He checks the heart rate on his left hand. It’s slightly elevated because of the phobia to die of hunger. He eats in a rush. And with every bite, he feels sicker. Less hungry, but sicker.
Suddenly, he stands up and hastens to the bathroom. He can’t maintain his mouth shut anymore. He holds on to the sink while puking inside of it. Some eggs and beans are out. They are free now, but not him. He is shackled not only to the sink but to his fears and own miserable existence. And such existence causes him constant anguish, which he doesn’t know how to halt.
After brushing his teeth and switching on the TV, he lies down comfortably on the couch. TV helps immensely. It’s like a lullaby for him. Even though the entire body is still shaking, tremors, weakness, and dizziness are going away slowly. The doctor told him previously that there were no physical problems and that he should see a psychologist.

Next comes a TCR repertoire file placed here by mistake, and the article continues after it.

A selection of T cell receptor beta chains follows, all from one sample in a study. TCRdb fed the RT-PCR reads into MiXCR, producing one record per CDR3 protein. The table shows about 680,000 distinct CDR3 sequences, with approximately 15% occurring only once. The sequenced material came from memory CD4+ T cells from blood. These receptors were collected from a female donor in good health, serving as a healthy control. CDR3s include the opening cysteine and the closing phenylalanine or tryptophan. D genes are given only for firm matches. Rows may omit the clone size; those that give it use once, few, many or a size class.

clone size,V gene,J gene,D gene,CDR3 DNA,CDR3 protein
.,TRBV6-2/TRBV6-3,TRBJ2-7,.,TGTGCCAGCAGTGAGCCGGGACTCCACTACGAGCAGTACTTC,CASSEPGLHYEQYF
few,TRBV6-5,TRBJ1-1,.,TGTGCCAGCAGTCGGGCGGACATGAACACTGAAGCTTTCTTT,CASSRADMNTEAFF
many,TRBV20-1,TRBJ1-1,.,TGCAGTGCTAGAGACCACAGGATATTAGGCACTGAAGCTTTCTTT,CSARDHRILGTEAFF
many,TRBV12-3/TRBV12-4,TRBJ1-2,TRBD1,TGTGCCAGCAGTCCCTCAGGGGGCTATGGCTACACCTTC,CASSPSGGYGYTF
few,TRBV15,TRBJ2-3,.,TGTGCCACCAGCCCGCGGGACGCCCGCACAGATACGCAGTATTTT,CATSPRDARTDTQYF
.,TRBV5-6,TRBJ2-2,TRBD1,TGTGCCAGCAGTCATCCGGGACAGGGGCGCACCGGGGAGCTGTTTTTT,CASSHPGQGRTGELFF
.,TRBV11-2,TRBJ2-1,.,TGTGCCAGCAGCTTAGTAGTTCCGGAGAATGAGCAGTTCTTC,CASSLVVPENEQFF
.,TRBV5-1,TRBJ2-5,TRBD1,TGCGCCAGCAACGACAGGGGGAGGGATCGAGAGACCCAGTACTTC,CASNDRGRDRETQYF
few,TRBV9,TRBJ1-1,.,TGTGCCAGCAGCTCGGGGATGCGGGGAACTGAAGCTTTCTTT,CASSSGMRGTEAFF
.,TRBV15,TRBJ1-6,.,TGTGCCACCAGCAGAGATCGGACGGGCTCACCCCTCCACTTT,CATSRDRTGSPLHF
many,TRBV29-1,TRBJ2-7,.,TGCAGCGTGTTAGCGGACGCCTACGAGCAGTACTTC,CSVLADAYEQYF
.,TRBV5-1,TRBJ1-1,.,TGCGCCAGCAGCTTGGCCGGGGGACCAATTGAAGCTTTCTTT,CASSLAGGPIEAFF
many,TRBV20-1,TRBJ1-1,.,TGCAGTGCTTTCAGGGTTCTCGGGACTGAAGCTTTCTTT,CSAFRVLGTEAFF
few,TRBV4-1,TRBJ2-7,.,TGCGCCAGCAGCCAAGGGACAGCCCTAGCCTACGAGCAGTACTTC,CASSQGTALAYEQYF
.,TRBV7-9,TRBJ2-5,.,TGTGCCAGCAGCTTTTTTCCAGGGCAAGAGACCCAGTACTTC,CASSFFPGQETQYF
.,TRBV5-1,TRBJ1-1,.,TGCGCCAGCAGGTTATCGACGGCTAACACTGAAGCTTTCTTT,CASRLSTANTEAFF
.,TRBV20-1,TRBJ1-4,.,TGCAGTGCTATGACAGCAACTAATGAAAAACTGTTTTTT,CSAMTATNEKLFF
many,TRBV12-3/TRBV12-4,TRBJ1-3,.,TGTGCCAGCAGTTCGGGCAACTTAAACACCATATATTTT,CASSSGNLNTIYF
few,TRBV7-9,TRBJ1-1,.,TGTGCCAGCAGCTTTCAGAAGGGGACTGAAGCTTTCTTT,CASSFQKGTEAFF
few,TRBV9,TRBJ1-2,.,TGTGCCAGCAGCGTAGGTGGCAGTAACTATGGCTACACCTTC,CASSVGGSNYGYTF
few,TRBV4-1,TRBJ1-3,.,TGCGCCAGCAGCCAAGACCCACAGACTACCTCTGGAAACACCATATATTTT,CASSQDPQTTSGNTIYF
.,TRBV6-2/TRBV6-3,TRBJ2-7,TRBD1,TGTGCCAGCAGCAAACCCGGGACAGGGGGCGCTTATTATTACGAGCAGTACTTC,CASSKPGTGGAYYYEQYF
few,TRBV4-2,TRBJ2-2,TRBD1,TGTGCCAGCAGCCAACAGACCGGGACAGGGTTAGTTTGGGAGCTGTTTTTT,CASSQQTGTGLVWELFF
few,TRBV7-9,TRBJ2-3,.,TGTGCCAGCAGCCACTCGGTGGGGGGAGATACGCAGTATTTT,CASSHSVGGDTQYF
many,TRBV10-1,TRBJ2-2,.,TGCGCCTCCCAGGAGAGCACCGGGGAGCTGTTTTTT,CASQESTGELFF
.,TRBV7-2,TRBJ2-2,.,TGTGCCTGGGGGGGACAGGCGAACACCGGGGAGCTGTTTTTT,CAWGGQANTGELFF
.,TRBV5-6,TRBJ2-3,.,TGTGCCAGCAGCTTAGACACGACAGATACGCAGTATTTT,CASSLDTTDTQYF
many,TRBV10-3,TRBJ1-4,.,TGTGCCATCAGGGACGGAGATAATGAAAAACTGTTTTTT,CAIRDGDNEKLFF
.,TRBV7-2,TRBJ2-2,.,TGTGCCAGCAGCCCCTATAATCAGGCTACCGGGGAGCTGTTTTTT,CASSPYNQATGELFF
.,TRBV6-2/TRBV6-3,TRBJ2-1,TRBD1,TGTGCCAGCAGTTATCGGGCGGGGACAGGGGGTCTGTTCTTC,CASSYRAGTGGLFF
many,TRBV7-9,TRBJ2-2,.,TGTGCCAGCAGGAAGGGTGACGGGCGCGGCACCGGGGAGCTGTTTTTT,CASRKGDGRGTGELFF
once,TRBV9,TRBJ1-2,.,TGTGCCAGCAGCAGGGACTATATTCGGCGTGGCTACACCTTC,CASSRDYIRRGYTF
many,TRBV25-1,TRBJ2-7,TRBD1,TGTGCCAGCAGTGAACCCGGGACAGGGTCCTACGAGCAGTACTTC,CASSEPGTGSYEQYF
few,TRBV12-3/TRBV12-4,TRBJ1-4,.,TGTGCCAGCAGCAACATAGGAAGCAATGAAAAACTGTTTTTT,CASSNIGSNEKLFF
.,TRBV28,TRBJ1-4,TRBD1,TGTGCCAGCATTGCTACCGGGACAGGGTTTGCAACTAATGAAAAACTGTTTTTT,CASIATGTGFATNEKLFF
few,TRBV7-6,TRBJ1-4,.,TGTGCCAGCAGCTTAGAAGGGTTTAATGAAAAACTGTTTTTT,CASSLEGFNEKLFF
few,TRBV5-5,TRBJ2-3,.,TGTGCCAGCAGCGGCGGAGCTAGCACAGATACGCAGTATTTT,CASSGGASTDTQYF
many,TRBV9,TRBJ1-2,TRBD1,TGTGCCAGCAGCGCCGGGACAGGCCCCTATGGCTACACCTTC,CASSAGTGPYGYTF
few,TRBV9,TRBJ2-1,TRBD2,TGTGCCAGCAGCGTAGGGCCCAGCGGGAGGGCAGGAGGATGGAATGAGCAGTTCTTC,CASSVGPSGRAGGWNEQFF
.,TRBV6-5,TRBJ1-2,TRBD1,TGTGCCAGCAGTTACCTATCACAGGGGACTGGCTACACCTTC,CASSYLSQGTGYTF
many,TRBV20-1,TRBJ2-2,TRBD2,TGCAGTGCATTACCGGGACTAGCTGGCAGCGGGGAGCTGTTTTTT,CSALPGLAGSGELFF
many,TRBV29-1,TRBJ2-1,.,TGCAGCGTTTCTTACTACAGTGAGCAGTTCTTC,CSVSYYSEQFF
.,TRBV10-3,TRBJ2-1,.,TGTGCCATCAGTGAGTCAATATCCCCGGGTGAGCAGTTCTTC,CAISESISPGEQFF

He thought that his liver was failing because of morning pukes, but various lab tests were negative. Then he thought that he had heart failure. And again, the cardiogram showed no heart abnormalities. And after that, he thought that he had a COPD or other lung-related disease because sometimes he used to have a sharp pain in the chest. The results were all negative. His physical health is perfect.
It seems that he got lost in his own mind. He is lodged in a phobia of threats to his health and dying. But he has a best friend who can come to the rescue. Not the therapist or expensive pills. Not social life or family and close friends. But the
Is he condemned to spend the rest of his life this way? Being trapped and tortured by his phobia, fears, and anxiety. Has the ordeal of a constant anxious state become an exasperating burden? How long is this going to last? Just a few years ago, he was fine. Now he can’t even leave his home. Is he entirely alone in this world? Abandoned to suffocate in his own misery.